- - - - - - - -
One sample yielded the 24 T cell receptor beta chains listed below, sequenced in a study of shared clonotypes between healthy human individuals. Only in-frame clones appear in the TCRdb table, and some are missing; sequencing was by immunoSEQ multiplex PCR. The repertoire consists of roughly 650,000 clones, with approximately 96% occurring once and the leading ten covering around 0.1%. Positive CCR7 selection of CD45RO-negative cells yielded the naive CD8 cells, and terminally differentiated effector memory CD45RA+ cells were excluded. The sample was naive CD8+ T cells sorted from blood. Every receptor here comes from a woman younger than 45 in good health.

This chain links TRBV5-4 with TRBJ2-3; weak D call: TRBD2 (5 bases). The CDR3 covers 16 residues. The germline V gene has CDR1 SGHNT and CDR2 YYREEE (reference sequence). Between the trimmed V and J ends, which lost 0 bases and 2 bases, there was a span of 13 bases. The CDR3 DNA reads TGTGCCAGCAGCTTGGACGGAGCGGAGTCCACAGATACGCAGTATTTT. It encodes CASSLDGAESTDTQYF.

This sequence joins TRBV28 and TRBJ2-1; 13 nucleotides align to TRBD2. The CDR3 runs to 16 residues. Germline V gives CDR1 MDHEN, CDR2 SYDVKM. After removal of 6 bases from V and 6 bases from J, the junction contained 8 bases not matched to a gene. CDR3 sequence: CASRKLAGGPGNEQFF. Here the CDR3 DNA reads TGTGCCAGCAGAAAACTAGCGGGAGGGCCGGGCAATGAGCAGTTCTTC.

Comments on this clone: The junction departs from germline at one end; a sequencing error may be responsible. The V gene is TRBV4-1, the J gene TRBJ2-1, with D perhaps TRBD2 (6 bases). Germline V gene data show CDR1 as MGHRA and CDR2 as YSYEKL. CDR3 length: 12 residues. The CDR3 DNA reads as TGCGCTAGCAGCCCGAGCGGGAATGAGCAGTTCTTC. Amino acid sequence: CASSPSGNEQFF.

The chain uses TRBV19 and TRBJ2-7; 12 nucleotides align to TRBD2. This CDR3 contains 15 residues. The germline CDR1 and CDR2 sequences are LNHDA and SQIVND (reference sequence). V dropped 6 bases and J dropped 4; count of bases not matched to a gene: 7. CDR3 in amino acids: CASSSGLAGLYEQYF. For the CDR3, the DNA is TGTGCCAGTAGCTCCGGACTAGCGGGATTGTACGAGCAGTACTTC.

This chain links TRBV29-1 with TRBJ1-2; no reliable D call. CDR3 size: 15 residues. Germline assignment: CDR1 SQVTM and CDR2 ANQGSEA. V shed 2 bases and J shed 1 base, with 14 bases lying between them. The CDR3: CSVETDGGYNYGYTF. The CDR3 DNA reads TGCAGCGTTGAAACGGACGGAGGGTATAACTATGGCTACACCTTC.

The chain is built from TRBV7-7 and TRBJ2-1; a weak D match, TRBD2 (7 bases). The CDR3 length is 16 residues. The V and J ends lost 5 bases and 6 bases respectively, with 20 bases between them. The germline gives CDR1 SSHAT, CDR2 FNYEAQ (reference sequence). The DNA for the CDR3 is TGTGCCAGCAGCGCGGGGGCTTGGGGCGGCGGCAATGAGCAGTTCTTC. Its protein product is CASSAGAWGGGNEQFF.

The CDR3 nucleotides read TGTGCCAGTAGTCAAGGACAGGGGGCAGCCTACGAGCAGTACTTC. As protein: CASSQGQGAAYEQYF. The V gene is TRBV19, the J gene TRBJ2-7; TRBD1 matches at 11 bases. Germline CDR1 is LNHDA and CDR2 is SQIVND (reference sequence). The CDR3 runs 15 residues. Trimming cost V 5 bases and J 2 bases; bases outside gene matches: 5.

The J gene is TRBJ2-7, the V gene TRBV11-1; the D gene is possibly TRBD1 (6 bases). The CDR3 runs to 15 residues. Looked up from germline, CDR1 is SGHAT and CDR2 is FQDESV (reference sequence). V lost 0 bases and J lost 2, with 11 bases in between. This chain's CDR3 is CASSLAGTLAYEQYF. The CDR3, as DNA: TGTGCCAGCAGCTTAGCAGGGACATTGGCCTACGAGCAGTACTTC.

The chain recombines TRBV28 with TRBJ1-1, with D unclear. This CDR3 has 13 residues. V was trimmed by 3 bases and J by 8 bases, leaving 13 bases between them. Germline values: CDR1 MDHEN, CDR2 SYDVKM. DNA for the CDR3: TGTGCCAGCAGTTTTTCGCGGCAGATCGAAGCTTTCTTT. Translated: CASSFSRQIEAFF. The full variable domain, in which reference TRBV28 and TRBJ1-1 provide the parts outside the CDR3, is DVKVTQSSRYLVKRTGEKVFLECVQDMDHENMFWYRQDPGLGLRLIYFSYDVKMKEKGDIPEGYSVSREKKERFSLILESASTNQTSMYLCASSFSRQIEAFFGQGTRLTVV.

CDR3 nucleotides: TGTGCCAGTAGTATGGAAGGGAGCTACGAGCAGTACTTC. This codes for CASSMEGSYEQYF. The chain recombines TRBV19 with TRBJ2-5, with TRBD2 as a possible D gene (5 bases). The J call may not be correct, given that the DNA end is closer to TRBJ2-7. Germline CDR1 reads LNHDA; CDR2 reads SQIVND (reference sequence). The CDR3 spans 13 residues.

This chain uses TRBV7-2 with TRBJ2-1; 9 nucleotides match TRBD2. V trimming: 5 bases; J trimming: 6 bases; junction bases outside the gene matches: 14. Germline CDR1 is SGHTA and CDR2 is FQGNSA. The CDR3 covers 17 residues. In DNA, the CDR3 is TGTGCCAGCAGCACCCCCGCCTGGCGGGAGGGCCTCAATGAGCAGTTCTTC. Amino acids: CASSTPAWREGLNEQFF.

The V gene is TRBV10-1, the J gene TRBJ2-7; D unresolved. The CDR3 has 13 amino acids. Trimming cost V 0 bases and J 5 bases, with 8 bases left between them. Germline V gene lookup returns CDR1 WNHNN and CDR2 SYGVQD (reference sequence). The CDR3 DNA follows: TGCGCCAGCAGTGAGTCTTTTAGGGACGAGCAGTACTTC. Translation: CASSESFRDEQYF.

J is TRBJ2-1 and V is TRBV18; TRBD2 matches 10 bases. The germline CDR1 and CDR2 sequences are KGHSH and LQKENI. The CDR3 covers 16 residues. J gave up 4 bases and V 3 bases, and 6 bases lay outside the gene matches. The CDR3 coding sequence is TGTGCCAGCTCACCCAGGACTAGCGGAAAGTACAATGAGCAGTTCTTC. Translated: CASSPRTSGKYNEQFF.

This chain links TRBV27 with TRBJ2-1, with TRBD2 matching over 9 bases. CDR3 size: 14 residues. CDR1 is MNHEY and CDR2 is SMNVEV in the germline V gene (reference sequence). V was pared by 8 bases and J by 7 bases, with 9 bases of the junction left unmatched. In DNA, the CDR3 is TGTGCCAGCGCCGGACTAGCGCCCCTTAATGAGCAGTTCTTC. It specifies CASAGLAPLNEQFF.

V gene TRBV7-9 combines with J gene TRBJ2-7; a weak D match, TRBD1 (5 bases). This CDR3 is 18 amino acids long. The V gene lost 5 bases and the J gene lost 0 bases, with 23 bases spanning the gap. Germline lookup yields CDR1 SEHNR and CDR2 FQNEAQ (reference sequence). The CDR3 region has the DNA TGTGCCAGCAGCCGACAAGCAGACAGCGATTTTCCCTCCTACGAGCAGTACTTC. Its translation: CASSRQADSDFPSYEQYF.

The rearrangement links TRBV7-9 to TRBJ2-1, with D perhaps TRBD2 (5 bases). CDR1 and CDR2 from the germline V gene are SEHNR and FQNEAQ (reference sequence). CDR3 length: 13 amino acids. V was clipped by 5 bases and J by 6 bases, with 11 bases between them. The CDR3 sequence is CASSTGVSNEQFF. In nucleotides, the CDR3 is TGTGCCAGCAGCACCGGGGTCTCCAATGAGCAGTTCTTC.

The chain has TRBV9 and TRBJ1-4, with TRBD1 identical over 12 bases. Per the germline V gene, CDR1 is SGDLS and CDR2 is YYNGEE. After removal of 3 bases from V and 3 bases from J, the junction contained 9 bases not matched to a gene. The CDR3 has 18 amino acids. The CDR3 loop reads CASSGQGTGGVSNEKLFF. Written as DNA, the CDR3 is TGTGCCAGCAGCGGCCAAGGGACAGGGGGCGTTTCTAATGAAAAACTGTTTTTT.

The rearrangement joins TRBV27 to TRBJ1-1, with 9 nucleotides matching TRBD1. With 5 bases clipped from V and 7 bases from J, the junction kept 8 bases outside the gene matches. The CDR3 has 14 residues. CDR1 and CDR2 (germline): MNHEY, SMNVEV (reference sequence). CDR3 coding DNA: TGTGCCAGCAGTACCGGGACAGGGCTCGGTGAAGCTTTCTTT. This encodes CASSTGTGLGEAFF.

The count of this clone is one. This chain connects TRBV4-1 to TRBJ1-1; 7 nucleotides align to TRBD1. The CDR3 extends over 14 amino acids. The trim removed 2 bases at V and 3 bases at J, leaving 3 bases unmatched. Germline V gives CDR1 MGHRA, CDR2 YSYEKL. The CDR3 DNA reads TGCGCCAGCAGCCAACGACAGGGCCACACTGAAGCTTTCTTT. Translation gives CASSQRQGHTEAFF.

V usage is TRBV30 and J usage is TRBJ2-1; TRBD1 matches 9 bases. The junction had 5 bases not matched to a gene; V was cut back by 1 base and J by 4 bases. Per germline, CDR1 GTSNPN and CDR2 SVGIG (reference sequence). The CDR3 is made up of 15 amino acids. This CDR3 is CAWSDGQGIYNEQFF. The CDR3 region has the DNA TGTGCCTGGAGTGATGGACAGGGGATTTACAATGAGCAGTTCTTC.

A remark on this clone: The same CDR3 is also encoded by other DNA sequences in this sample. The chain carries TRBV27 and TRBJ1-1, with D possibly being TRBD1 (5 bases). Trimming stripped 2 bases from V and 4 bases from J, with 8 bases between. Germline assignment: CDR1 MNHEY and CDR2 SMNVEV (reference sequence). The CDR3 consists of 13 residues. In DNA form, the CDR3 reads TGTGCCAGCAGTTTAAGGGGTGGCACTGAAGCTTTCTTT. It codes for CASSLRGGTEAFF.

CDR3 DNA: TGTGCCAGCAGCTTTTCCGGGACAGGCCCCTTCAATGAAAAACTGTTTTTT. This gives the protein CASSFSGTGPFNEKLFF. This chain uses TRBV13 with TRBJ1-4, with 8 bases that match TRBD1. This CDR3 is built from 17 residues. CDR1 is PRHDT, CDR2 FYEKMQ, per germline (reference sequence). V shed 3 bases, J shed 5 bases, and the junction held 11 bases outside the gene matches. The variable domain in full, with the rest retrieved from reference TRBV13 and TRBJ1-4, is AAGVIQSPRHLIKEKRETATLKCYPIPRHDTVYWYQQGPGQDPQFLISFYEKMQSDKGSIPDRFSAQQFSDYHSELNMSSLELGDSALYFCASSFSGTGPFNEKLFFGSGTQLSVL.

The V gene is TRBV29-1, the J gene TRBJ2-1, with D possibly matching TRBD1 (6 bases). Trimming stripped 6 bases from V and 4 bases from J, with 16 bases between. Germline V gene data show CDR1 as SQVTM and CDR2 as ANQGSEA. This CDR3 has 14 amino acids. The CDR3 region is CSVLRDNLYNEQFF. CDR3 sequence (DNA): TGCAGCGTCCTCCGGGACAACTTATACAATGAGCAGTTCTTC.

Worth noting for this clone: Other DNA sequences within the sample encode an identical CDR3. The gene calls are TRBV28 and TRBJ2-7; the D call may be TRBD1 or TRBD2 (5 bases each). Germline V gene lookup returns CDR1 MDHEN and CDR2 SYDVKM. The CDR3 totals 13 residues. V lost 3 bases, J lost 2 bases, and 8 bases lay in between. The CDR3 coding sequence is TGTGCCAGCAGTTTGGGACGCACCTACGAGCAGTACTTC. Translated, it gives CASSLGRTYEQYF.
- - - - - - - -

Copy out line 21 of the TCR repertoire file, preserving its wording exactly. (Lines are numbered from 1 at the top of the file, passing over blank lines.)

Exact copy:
V usage is TRBV30 and J usage is TRBJ2-1; TRBD1 matches 9 bases. The junction had 5 bases not matched to a gene; V was cut back by 1 base and J by 4 bases. Per germline, CDR1 GTSNPN and CDR2 SVGIG (reference sequence). The CDR3 is made up of 15 amino acids. This CDR3 is CAWSDGQGIYNEQFF. The CDR3 region has the DNA TGTGCCTGGAGTGATGGACAGGGGATTTACAATGAGCAGTTCTTC.